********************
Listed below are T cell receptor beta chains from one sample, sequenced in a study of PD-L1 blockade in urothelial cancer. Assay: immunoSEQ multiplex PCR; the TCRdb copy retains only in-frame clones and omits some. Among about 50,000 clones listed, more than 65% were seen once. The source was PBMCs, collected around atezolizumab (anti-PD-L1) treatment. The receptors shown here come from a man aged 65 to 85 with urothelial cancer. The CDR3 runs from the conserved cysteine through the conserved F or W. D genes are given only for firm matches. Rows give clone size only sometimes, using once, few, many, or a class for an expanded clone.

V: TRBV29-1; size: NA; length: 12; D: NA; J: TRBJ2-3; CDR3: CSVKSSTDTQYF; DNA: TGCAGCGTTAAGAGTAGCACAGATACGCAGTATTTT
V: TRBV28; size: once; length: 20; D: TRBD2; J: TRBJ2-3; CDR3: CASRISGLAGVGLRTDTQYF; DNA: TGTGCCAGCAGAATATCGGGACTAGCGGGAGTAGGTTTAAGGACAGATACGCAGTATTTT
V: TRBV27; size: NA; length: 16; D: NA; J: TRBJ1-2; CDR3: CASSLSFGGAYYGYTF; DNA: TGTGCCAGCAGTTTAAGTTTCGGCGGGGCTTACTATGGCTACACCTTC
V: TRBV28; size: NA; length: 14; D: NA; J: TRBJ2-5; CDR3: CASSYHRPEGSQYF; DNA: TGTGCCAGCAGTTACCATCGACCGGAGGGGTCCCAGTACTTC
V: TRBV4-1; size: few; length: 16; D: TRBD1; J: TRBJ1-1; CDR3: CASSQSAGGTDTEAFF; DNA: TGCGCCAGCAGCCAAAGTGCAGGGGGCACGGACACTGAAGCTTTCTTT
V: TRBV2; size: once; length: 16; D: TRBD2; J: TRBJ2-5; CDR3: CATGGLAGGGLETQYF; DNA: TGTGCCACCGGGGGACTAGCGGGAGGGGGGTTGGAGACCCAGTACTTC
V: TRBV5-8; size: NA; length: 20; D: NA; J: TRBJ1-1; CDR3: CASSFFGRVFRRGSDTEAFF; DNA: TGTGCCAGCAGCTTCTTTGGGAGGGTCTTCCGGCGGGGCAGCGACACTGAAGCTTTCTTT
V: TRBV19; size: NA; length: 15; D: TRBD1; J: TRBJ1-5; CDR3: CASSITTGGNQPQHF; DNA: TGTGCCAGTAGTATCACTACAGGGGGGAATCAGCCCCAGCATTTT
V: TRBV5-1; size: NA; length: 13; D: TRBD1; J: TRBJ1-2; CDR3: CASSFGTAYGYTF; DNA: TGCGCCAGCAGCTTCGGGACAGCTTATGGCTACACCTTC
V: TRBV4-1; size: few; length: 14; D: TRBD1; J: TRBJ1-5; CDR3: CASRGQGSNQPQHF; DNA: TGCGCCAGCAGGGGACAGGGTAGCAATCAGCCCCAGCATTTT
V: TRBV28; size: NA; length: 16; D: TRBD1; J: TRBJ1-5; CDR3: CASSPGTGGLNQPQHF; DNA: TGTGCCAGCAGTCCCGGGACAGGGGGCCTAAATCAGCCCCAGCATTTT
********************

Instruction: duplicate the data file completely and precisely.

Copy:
Listed below are T cell receptor beta chains from one sample, sequenced in a study of PD-L1 blockade in urothelial cancer. Assay: immunoSEQ multiplex PCR; the TCRdb copy retains only in-frame clones and omits some. Among about 50,000 clones listed, more than 65% were seen once. The source was PBMCs, collected around atezolizumab (anti-PD-L1) treatment. The receptors shown here come from a man aged 65 to 85 with urothelial cancer. The CDR3 runs from the conserved cysteine through the conserved F or W. D genes are given only for firm matches. Rows give clone size only sometimes, using once, few, many, or a class for an expanded clone.

V: TRBV29-1; size: NA; length: 12; D: NA; J: TRBJ2-3; CDR3: CSVKSSTDTQYF; DNA: TGCAGCGTTAAGAGTAGCACAGATACGCAGTATTTT
V: TRBV28; size: once; length: 20; D: TRBD2; J: TRBJ2-3; CDR3: CASRISGLAGVGLRTDTQYF; DNA: TGTGCCAGCAGAATATCGGGACTAGCGGGAGTAGGTTTAAGGACAGATACGCAGTATTTT
V: TRBV27; size: NA; length: 16; D: NA; J: TRBJ1-2; CDR3: CASSLSFGGAYYGYTF; DNA: TGTGCCAGCAGTTTAAGTTTCGGCGGGGCTTACTATGGCTACACCTTC
V: TRBV28; size: NA; length: 14; D: NA; J: TRBJ2-5; CDR3: CASSYHRPEGSQYF; DNA: TGTGCCAGCAGTTACCATCGACCGGAGGGGTCCCAGTACTTC
V: TRBV4-1; size: few; length: 16; D: TRBD1; J: TRBJ1-1; CDR3: CASSQSAGGTDTEAFF; DNA: TGCGCCAGCAGCCAAAGTGCAGGGGGCACGGACACTGAAGCTTTCTTT
V: TRBV2; size: once; length: 16; D: TRBD2; J: TRBJ2-5; CDR3: CATGGLAGGGLETQYF; DNA: TGTGCCACCGGGGGACTAGCGGGAGGGGGGTTGGAGACCCAGTACTTC
V: TRBV5-8; size: NA; length: 20; D: NA; J: TRBJ1-1; CDR3: CASSFFGRVFRRGSDTEAFF; DNA: TGTGCCAGCAGCTTCTTTGGGAGGGTCTTCCGGCGGGGCAGCGACACTGAAGCTTTCTTT
V: TRBV19; size: NA; length: 15; D: TRBD1; J: TRBJ1-5; CDR3: CASSITTGGNQPQHF; DNA: TGTGCCAGTAGTATCACTACAGGGGGGAATCAGCCCCAGCATTTT
V: TRBV5-1; size: NA; length: 13; D: TRBD1; J: TRBJ1-2; CDR3: CASSFGTAYGYTF; DNA: TGCGCCAGCAGCTTCGGGACAGCTTATGGCTACACCTTC
V: TRBV4-1; size: few; length: 14; D: TRBD1; J: TRBJ1-5; CDR3: CASRGQGSNQPQHF; DNA: TGCGCCAGCAGGGGACAGGGTAGCAATCAGCCCCAGCATTTT
V: TRBV28; size: NA; length: 16; D: TRBD1; J: TRBJ1-5; CDR3: CASSPGTGGLNQPQHF; DNA: TGTGCCAGCAGTCCCGGGACAGGGGGCCTAAATCAGCCCCAGCATTTT